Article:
Also, does it specifically say 30-35 digits, or 30-35 iterations of the loop (i.e. N can go up to 30)? There's a big difference between the two. There's no reason to assume each iteration series will give you exactly one digit of accuracy. That's easy to see since doing 1 iteration gives you 1 as the result, so you need two iterations to get the first digit correct. If you're supposed to run 30 iterations to get 15 digits that'll fit in a double - no need for arbitrary precision numbers.

  2. #17
    Registered User
    Join Date
    May 2011
    Posts
    9
    After poking around this some more, it appears that this is done by using the following.
    Code:
    for (int J=0; J<8; J++)
    {
    if (J<7)
       {
       a[j+1]+=(a[j]%n)*10000
        }
    
    a[j]=a[j]/n
    }

    But I cant figure out what happens if you run that.
    I know that a[] is the one that holds the current decimal value up to 7 parts each having 5 digits.
    and that N is the current power which goes only up to 30.
    Still cant understand why this is the main part of this program
    Last edited by Brother_Sharp; 07-17-2011 at 04:01 AM.

  3. #18
    Registered User
    Join Date
    May 2011
    Posts
    9
    Er, the capital J is a typo, its supposed to be a lowercase J.

    Then I realized I needed the division part by N to be with the factorial so I edited it a bit when conpiled.

    So I tried running the above one but,
    On the 3rd power I keep getting 16666166661666616666 instead of 1666666666666666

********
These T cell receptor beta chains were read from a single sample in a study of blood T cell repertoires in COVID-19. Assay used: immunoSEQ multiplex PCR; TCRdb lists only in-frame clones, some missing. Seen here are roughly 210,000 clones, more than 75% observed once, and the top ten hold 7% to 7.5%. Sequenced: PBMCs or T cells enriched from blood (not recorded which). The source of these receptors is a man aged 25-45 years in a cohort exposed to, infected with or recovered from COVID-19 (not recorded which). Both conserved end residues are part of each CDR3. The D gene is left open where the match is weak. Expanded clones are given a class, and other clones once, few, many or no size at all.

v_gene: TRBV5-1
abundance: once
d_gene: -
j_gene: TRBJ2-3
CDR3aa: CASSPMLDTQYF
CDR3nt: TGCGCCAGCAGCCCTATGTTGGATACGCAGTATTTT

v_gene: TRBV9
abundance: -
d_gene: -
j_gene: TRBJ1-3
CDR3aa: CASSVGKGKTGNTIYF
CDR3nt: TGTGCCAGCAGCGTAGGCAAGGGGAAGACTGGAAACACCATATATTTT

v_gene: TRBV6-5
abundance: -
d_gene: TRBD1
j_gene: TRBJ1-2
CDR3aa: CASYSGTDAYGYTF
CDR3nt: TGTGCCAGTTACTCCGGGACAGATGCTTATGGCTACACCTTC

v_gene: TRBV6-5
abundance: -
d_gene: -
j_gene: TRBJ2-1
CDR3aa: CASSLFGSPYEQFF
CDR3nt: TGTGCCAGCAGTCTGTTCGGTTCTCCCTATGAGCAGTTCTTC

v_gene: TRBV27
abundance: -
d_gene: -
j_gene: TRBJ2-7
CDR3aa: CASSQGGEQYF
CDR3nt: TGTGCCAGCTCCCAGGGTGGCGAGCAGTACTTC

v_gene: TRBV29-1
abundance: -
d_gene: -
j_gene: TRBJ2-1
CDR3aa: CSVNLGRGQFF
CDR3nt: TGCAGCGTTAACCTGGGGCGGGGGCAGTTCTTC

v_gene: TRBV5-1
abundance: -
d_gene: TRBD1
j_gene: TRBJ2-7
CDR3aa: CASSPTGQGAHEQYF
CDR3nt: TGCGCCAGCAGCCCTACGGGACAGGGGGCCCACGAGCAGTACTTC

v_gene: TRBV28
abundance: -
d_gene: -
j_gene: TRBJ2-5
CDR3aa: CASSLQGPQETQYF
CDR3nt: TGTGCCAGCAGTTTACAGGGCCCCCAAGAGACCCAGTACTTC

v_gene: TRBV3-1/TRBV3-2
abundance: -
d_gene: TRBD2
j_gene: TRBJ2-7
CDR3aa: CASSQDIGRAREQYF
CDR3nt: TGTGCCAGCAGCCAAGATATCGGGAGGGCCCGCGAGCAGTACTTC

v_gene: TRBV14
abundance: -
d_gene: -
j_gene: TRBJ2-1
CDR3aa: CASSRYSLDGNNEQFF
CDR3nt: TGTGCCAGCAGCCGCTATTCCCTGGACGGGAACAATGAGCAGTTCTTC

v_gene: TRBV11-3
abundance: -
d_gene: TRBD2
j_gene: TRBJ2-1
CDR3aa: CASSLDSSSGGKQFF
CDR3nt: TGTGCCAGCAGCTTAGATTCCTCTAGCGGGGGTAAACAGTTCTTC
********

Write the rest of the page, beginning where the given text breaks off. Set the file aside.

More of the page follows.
Disregard that too,
    I managed to get 166666666666666666 by using the factorial of N for both the Ns there.

    The other problem I have is, while doing the operations, it goes well till the 7th.
    Starting from the 8th and so on It wont continue without giving me negative numbers.

    for N=8
    It should be 00002480158730158730158730.
    Instead I get 00002 48015 -19220 -41904 30331 53015 -19220

    That is obviously due to int's limit and since at that part it does
    1936000000%40320
    in order to get a[3]'s value which then is 35200 which is then multiplied by 100000
    giving us a 3520000000/40320, though the value of a[3] exceeds the limit of integer, any way to fix this?
    I cannot use doubles or Bigints for this so if anyone has a workaround for this, it would be appreciated.
    Last edited by Brother_Sharp; 07-17-2011 at 05:12 AM.

  4. #19
    Registered User
    Join Date
    Mar 2009
    Posts
    344
    Quote Originally Posted by Brother_Sharp View Post
    in order to get a[3]'s value which then is 35200 which is then multiplied by 100000
    giving us a 3520000000/40320, though the value of a[3] exceeds the limit of integer, any way to fix this?
    Use unsigned int, unsigned long or unsigned long long as appropriate.

Page 2 of 2 FirstFirst 12
Popular pages Recent additions subscribe to a feed

Similar Threads

  1. Cosine - Maclaurin Series
    By carrotcake1029 in forum C Programming
    Replies: 12
    Last Post: 12-07-2008, 11:20 AM
  2. Laplace Expansion
    By Leojeen in forum C Programming
    Replies: 7
    Last Post: 10-28-2008, 11:26 PM
  3. Macro expansion
    By onebrother in forum C Programming
    Replies: 1
    Last Post: 11-02-2007, 03:08 AM
  4. taylor series expansion
    By noor_mirza in forum C++ Programming
    Replies: 1
    Last Post: 10-23-2002, 10:02 PM
  5. Expansion
    By Generator in forum A Brief History of Cprogramming.com
    Replies: 15
    Last Post: 10-02-2001, 05:45 AM

1 2 3 4 5 6 7 8 9 10 11 12 13 14 15 16 17 18 19 20 21